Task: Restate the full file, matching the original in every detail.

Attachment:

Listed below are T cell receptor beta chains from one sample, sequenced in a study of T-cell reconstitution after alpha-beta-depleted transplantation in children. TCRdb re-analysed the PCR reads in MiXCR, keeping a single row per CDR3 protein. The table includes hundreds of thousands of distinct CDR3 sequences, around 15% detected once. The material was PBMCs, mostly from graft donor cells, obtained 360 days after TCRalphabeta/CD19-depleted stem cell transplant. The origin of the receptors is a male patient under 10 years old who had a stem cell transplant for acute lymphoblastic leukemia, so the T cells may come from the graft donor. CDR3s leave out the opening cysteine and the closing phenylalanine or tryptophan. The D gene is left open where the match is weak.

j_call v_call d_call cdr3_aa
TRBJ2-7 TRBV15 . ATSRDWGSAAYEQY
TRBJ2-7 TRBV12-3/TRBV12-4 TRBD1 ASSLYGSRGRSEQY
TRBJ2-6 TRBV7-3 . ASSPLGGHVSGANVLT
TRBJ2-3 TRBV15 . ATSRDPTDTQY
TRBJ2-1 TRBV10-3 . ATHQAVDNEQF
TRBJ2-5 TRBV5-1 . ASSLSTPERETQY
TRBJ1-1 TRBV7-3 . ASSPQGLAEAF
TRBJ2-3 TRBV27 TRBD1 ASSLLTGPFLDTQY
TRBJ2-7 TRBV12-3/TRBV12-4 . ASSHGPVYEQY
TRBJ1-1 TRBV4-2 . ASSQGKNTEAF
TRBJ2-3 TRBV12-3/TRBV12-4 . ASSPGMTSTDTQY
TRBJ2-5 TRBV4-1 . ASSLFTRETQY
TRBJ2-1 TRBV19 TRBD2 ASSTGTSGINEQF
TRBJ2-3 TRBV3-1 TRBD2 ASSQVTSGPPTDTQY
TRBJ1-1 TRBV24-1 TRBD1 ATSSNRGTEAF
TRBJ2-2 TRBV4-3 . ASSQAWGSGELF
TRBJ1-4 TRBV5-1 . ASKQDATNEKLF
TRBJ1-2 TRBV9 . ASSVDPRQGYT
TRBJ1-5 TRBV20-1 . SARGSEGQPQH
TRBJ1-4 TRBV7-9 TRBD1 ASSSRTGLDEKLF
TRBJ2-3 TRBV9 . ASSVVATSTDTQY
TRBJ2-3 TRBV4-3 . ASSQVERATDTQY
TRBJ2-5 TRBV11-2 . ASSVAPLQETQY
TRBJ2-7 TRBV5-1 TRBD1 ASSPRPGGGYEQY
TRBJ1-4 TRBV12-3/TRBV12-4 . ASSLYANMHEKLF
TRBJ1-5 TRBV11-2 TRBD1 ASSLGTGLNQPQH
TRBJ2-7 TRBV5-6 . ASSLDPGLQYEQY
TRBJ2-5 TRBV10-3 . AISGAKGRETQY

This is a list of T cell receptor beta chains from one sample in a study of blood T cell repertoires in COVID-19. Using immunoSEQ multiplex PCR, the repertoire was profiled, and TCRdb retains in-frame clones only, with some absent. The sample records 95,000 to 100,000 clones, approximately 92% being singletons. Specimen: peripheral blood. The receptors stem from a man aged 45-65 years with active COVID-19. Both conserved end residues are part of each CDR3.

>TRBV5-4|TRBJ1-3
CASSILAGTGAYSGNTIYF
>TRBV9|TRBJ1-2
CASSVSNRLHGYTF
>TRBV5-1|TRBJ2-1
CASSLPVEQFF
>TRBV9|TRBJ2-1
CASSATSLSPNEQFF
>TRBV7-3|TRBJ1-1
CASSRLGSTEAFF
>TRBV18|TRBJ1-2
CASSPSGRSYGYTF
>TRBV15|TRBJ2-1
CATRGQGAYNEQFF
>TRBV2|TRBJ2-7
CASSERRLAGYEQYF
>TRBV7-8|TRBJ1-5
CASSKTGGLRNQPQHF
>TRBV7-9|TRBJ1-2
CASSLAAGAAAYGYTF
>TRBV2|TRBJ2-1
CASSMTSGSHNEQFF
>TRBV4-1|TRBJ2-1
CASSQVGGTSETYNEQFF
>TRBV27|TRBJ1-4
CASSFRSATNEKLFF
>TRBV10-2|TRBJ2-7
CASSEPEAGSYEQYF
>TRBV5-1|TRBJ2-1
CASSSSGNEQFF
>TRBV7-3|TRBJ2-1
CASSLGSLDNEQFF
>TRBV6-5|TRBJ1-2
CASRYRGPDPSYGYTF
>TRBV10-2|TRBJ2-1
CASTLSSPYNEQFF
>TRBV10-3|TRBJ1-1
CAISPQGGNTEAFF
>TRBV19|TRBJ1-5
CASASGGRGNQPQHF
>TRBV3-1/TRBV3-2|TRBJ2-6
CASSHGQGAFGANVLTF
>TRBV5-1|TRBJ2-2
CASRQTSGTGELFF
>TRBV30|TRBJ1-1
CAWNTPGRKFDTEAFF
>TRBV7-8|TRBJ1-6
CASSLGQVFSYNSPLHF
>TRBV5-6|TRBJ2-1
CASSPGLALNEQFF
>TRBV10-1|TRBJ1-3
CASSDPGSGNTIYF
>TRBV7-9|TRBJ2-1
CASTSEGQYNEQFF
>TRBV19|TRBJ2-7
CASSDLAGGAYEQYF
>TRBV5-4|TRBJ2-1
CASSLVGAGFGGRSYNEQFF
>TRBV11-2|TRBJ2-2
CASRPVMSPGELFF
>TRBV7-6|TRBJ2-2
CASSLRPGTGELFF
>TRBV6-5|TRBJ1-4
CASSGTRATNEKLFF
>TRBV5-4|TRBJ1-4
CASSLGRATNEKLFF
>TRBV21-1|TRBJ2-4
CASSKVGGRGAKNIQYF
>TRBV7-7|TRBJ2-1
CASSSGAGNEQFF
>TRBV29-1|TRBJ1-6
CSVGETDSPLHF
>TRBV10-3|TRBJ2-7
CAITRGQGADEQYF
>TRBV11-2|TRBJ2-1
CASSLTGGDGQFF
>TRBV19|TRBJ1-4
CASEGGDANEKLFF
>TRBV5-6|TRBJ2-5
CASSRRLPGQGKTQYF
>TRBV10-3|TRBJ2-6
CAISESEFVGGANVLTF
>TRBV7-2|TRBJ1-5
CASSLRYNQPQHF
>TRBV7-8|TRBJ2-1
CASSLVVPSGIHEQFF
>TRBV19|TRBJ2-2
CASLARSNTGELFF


Listed below are T cell receptor beta chains from one sample, sequenced in a study of T-cell reconstitution after alpha-beta-depleted transplantation in children. TCRdb re-analysed the PCR reads in MiXCR, keeping a single row per CDR3 protein. The table includes hundreds of thousands of distinct CDR3 sequences, around 15% detected once. The material was PBMCs, mostly from graft donor cells, obtained 360 days after TCRalphabeta/CD19-depleted stem cell transplant. The origin of the receptors is a male patient under 10 years old who had a stem cell transplant for acute lymphoblastic leukemia, so the T cells may come from the graft donor. CDR3s leave out the opening cysteine and the closing phenylalanine or tryptophan. The D gene is left open where the match is weak.

j_call v_call d_call cdr3_aa
TRBJ2-7 TRBV15 . ATSRDWGSAAYEQY
TRBJ2-7 TRBV12-3/TRBV12-4 TRBD1 ASSLYGSRGRSEQY
TRBJ2-6 TRBV7-3 . ASSPLGGHVSGANVLT
TRBJ2-3 TRBV15 . ATSRDPTDTQY
TRBJ2-1 TRBV10-3 . ATHQAVDNEQF
TRBJ2-5 TRBV5-1 . ASSLSTPERETQY
TRBJ1-1 TRBV7-3 . ASSPQGLAEAF
TRBJ2-3 TRBV27 TRBD1 ASSLLTGPFLDTQY
TRBJ2-7 TRBV12-3/TRBV12-4 . ASSHGPVYEQY
TRBJ1-1 TRBV4-2 . ASSQGKNTEAF
TRBJ2-3 TRBV12-3/TRBV12-4 . ASSPGMTSTDTQY
TRBJ2-5 TRBV4-1 . ASSLFTRETQY
TRBJ2-1 TRBV19 TRBD2 ASSTGTSGINEQF
TRBJ2-3 TRBV3-1 TRBD2 ASSQVTSGPPTDTQY
TRBJ1-1 TRBV24-1 TRBD1 ATSSNRGTEAF
TRBJ2-2 TRBV4-3 . ASSQAWGSGELF
TRBJ1-4 TRBV5-1 . ASKQDATNEKLF
TRBJ1-2 TRBV9 . ASSVDPRQGYT
TRBJ1-5 TRBV20-1 . SARGSEGQPQH
TRBJ1-4 TRBV7-9 TRBD1 ASSSRTGLDEKLF
TRBJ2-3 TRBV9 . ASSVVATSTDTQY
TRBJ2-3 TRBV4-3 . ASSQVERATDTQY
TRBJ2-5 TRBV11-2 . ASSVAPLQETQY
TRBJ2-7 TRBV5-1 TRBD1 ASSPRPGGGYEQY
TRBJ1-4 TRBV12-3/TRBV12-4 . ASSLYANMHEKLF
TRBJ1-5 TRBV11-2 TRBD1 ASSLGTGLNQPQH
TRBJ2-7 TRBV5-6 . ASSLDPGLQYEQY
TRBJ2-5 TRBV10-3 . AISGAKGRETQY

This is a list of T cell receptor beta chains from one sample in a study of blood T cell repertoires in COVID-19. Using immunoSEQ multiplex PCR, the repertoire was profiled, and TCRdb retains in-frame clones only, with some absent. The sample records 95,000 to 100,000 clones, approximately 92% being singletons. Specimen: peripheral blood. The receptors stem from a man aged 45-65 years with active COVID-19. Both conserved end residues are part of each CDR3.

>TRBV5-4|TRBJ1-3
CASSILAGTGAYSGNTIYF
>TRBV9|TRBJ1-2
CASSVSNRLHGYTF
>TRBV5-1|TRBJ2-1
CASSLPVEQFF
>TRBV9|TRBJ2-1
CASSATSLSPNEQFF
>TRBV7-3|TRBJ1-1
CASSRLGSTEAFF
>TRBV18|TRBJ1-2
CASSPSGRSYGYTF
>TRBV15|TRBJ2-1
CATRGQGAYNEQFF
>TRBV2|TRBJ2-7
CASSERRLAGYEQYF
>TRBV7-8|TRBJ1-5
CASSKTGGLRNQPQHF
>TRBV7-9|TRBJ1-2
CASSLAAGAAAYGYTF
>TRBV2|TRBJ2-1
CASSMTSGSHNEQFF
>TRBV4-1|TRBJ2-1
CASSQVGGTSETYNEQFF
>TRBV27|TRBJ1-4
CASSFRSATNEKLFF
>TRBV10-2|TRBJ2-7
CASSEPEAGSYEQYF
>TRBV5-1|TRBJ2-1
CASSSSGNEQFF
>TRBV7-3|TRBJ2-1
CASSLGSLDNEQFF
>TRBV6-5|TRBJ1-2
CASRYRGPDPSYGYTF
>TRBV10-2|TRBJ2-1
CASTLSSPYNEQFF
>TRBV10-3|TRBJ1-1
CAISPQGGNTEAFF
>TRBV19|TRBJ1-5
CASASGGRGNQPQHF
>TRBV3-1/TRBV3-2|TRBJ2-6
CASSHGQGAFGANVLTF
>TRBV5-1|TRBJ2-2
CASRQTSGTGELFF
>TRBV30|TRBJ1-1
CAWNTPGRKFDTEAFF
>TRBV7-8|TRBJ1-6
CASSLGQVFSYNSPLHF
>TRBV5-6|TRBJ2-1
CASSPGLALNEQFF
>TRBV10-1|TRBJ1-3
CASSDPGSGNTIYF
>TRBV7-9|TRBJ2-1
CASTSEGQYNEQFF
>TRBV19|TRBJ2-7
CASSDLAGGAYEQYF
>TRBV5-4|TRBJ2-1
CASSLVGAGFGGRSYNEQFF
>TRBV11-2|TRBJ2-2
CASRPVMSPGELFF
>TRBV7-6|TRBJ2-2
CASSLRPGTGELFF
>TRBV6-5|TRBJ1-4
CASSGTRATNEKLFF
>TRBV5-4|TRBJ1-4
CASSLGRATNEKLFF
>TRBV21-1|TRBJ2-4
CASSKVGGRGAKNIQYF
>TRBV7-7|TRBJ2-1
CASSSGAGNEQFF
>TRBV29-1|TRBJ1-6
CSVGETDSPLHF
>TRBV10-3|TRBJ2-7
CAITRGQGADEQYF
>TRBV11-2|TRBJ2-1
CASSLTGGDGQFF
>TRBV19|TRBJ1-4
CASEGGDANEKLFF
>TRBV5-6|TRBJ2-5
CASSRRLPGQGKTQYF
>TRBV10-3|TRBJ2-6
CAISESEFVGGANVLTF
>TRBV7-2|TRBJ1-5
CASSLRYNQPQHF
>TRBV7-8|TRBJ2-1
CASSLVVPSGIHEQFF
>TRBV19|TRBJ2-2
CASLARSNTGELFF